Printed Circuit Board Assembly & PCB Design SMT Electronics Assembly Manufacturing Forum

Printed Circuit Board Assembly & PCB Design Forum

SMT electronics assembly manufacturing forum.


Reflow glue and past.

Charlie

#7566

Reflow glue and past. | 8 February, 2000

I'm looking for information from both those who do cure glue and reflow past with the same profile and those who have tried and decided against it. What were the problem? What are the limitations?

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Travis Slaughter

#7567

Re: Reflow glue and past. | 8 February, 2000

I have never tried this and wouldn�t really even want to consider it. Epoxy generally cures at around 160c in a fairly short amount of time, solder paste requires much more time and a peek temperature of about 210c or more in some cases. Curing your epoxy at this high temperature would subject your assembly to an unnecessary high heat cycle, surely putting added stress on the components and shortening the product life.

Travis S

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dean

#7568

Re: Reflow glue and past. | 8 February, 2000

Generally speaking with most electronic grade epoxies:

1. Cure time is a function of temperature. 2. Polymer bonds begin to quickly break down above certain temperatures (product specific). I believe aprox 170-180C. The strength of the bond deteriorates rapidly above the plastic point. (Wave solder guys know this well).

Exposing epoxy to reflow temperatures may weaken the bonds holding the part to the board. Then the wave solder people take the blame for missing SMT parts! I reccomend working very closely with your epoxy vendor and find out what their chemists reccomend for time vs. tempeature curing. If not careful this could blow up in your face...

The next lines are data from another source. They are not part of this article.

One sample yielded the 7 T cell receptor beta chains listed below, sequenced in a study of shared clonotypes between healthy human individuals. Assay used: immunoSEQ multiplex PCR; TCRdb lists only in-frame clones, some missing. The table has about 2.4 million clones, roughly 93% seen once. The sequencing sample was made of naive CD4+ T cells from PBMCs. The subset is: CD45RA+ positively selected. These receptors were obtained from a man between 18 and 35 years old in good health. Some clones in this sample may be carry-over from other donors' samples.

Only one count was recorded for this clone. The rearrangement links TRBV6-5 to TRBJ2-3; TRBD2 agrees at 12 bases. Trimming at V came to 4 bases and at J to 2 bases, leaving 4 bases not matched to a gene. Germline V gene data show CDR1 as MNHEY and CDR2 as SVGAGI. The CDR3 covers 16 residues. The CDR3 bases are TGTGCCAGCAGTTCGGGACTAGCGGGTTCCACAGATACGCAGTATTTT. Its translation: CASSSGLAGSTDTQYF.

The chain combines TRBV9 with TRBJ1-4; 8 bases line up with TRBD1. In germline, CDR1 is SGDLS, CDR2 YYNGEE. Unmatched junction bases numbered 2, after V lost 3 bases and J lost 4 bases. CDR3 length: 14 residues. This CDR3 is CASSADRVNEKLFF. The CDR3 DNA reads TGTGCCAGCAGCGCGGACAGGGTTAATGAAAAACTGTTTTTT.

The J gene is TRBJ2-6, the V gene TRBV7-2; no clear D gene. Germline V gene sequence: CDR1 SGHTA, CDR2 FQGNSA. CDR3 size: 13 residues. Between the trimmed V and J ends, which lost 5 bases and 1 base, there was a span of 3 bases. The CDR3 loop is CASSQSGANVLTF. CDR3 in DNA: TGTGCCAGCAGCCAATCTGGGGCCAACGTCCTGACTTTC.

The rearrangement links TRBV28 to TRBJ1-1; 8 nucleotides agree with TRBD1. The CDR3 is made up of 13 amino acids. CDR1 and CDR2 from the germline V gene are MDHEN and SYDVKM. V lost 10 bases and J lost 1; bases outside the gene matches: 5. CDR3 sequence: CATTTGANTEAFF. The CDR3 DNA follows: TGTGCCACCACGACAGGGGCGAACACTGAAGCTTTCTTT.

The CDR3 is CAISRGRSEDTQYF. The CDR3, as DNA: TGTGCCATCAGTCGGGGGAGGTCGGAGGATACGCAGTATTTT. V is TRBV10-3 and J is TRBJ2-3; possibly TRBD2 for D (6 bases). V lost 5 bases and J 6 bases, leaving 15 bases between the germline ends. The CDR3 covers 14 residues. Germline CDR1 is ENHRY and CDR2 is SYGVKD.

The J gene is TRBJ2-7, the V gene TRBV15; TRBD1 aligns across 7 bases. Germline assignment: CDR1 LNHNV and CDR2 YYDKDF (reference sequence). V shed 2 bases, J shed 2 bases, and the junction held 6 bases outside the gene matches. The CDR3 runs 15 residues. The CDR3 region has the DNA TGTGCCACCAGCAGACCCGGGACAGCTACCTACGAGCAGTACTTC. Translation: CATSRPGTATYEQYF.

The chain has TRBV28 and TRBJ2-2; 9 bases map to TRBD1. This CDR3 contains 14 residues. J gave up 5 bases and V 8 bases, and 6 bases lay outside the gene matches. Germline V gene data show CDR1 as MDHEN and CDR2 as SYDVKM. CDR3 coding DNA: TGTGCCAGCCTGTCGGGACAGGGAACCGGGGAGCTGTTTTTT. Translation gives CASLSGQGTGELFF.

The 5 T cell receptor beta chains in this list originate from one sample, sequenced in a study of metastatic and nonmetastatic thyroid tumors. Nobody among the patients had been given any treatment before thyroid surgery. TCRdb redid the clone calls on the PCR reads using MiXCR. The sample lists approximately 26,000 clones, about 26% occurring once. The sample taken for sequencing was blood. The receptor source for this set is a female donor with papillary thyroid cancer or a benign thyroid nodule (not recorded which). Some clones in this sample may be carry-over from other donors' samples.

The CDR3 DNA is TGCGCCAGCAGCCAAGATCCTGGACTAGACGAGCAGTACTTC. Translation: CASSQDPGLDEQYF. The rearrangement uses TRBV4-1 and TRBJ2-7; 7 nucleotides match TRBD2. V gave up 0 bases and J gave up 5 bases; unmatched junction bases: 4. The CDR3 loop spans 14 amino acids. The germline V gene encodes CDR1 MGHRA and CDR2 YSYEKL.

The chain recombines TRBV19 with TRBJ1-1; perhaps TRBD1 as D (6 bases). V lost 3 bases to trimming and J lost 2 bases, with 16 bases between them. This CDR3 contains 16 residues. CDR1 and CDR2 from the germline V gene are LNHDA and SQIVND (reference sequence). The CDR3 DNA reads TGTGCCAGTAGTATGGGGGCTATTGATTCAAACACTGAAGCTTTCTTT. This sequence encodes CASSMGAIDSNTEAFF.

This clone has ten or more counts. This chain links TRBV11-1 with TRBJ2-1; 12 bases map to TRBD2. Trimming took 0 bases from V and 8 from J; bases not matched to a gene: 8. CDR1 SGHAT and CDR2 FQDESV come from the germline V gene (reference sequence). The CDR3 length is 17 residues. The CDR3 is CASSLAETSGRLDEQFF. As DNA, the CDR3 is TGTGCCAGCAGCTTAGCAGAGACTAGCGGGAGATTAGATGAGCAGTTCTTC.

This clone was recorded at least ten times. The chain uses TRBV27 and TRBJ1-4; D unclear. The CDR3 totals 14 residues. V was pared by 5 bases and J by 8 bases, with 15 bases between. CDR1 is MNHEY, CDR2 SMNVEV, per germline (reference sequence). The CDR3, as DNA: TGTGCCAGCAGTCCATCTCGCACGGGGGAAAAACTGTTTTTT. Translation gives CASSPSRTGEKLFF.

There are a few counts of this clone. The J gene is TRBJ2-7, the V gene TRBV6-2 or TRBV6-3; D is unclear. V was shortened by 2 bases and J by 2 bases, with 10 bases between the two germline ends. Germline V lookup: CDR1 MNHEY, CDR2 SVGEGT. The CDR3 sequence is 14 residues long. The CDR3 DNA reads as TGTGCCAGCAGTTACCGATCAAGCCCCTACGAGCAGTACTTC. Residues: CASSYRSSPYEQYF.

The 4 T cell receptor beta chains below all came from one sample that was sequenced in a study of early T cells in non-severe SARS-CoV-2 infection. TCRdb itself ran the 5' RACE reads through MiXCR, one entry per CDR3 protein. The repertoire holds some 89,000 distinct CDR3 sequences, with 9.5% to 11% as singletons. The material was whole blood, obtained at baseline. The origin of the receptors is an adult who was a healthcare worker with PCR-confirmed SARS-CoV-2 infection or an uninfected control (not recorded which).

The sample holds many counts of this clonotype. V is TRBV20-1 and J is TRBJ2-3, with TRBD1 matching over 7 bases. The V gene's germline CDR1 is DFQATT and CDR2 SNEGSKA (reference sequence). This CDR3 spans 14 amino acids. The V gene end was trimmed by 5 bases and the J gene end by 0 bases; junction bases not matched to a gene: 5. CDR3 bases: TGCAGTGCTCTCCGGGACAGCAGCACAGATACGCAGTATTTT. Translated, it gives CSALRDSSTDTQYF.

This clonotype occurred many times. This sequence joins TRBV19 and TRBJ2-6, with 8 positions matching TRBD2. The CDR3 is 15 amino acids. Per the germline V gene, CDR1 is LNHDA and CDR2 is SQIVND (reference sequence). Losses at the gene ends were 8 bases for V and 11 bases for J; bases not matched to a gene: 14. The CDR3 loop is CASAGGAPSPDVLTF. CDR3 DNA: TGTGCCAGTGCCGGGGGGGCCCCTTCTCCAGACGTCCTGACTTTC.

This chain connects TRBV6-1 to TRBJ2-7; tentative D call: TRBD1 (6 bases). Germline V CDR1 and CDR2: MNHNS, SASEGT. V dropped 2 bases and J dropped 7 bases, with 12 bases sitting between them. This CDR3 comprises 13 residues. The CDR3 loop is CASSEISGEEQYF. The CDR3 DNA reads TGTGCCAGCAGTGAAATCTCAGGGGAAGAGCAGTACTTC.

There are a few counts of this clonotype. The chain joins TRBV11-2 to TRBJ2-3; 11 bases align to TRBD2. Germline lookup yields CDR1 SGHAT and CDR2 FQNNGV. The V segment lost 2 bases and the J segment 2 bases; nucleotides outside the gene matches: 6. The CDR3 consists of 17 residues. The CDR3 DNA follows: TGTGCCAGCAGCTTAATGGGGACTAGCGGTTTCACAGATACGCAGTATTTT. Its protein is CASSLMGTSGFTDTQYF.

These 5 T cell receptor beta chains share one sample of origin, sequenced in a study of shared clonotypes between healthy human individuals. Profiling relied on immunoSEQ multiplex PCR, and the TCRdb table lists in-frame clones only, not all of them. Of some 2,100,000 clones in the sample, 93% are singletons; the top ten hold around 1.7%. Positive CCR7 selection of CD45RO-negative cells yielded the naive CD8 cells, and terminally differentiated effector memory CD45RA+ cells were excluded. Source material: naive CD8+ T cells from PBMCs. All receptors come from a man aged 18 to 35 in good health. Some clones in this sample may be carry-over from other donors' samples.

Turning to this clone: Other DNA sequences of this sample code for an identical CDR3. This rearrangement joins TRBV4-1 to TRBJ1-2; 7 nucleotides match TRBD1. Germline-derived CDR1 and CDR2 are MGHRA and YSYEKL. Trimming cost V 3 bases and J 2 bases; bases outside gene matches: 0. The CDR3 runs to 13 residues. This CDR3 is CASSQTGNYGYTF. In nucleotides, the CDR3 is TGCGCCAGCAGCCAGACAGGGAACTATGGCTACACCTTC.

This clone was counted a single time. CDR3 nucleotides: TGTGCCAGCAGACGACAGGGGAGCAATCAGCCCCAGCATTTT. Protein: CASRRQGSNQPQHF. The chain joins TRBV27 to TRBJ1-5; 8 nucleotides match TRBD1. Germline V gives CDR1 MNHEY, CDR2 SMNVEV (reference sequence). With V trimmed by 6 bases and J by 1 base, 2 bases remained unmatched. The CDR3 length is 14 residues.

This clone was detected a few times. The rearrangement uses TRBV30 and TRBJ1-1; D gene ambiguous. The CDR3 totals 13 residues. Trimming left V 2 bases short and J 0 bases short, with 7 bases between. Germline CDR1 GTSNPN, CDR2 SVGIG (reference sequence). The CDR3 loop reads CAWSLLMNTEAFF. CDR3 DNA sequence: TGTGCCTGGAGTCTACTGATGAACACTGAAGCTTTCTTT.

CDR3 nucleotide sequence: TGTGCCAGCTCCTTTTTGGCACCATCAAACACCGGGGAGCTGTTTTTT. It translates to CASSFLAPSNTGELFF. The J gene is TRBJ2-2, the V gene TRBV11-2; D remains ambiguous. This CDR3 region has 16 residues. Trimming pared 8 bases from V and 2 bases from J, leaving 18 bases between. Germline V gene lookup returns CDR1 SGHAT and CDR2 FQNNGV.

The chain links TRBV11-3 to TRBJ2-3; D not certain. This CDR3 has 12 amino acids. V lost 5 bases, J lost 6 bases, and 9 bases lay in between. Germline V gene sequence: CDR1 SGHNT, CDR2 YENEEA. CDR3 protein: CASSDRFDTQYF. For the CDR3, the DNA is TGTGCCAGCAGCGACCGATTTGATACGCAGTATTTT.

But then again...why would you want to "stress" your assembly, thermally when you can generate a proper low temp cure profile in seconds. How does your customer feel about this?

Oh yeah, watch out for the hydroscopic nature of epoxy...your preheat may do you in if not careful.

Dean

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#7569

Re: Reflow glue and past. | 9 February, 2000

Charlie: People cure glue using their paste reflow profile all the time. And most of them are happy.

Personally, I�m with Dean and Travis. It�s possible to as you suggest, it�s appealing not to mess with your oven profile, but it just doesn�t seem shrewd. A coupla things in supporting their comments: � Loctite 3609 cures in 60 seconds at 150�C (90 seconds at 125�C) � not paste reflow-like. � Loctite 3616 can be ramped up to 6�C, although most adhesives have a 2�C maximum ramp � not paste reflow-like. � In "Microcanyons", Circuits Assembly magazine, December 1998, D Pauls & T Munson describe adhesive on boards that was cured too rapidly and formed a skin that trapped volatiles and solvents. The volatiles and solvents created long voids in the adhesive, while out-gassing. � Pauls & Munson (ibid.) talk about adhesives being stronger when cured at temperatures lower than the manufacturer�s recommended maximum.

My2�

Dave F

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#7570

Re: Reflow glue and past. | 9 February, 2000

All: I don�t think this isn�t what Charlie was asking about, but since he�s got our juices flowing on the topic, does anyone have a sense about running paste and adhesive at the same time, beyond the issues that we spoke about in responding to Charlie? I couldn�t find a source (maybe I imagined it in one those fitful periods of sleep between Kafka dreams and "grinding" about a Delbert boss, maniac production workers, obsessive customers, or whatever). Anyhow, in this episode someone talked about the reaction between the volatiles and solvents of a paste and an adhesive when reflowed/cured together.

Thanks

Dave F

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Travis Slaughter

#7571

Re: Reflow glue and past. | 10 February, 2000

I have had cases when it was necessary to run epoxy and paste at the same time. The only good reason I know of to even think about messing with going to this trouble is if the surface tension of the solder melting pulls the part out of alignment. The epoxy cures, then the solder melts, this works well for holding the part in place long enough to be soldered. I have never seen any issues come up as far as volatiles contaminating or having any kind of affect at all on the solder quality.

Travis S

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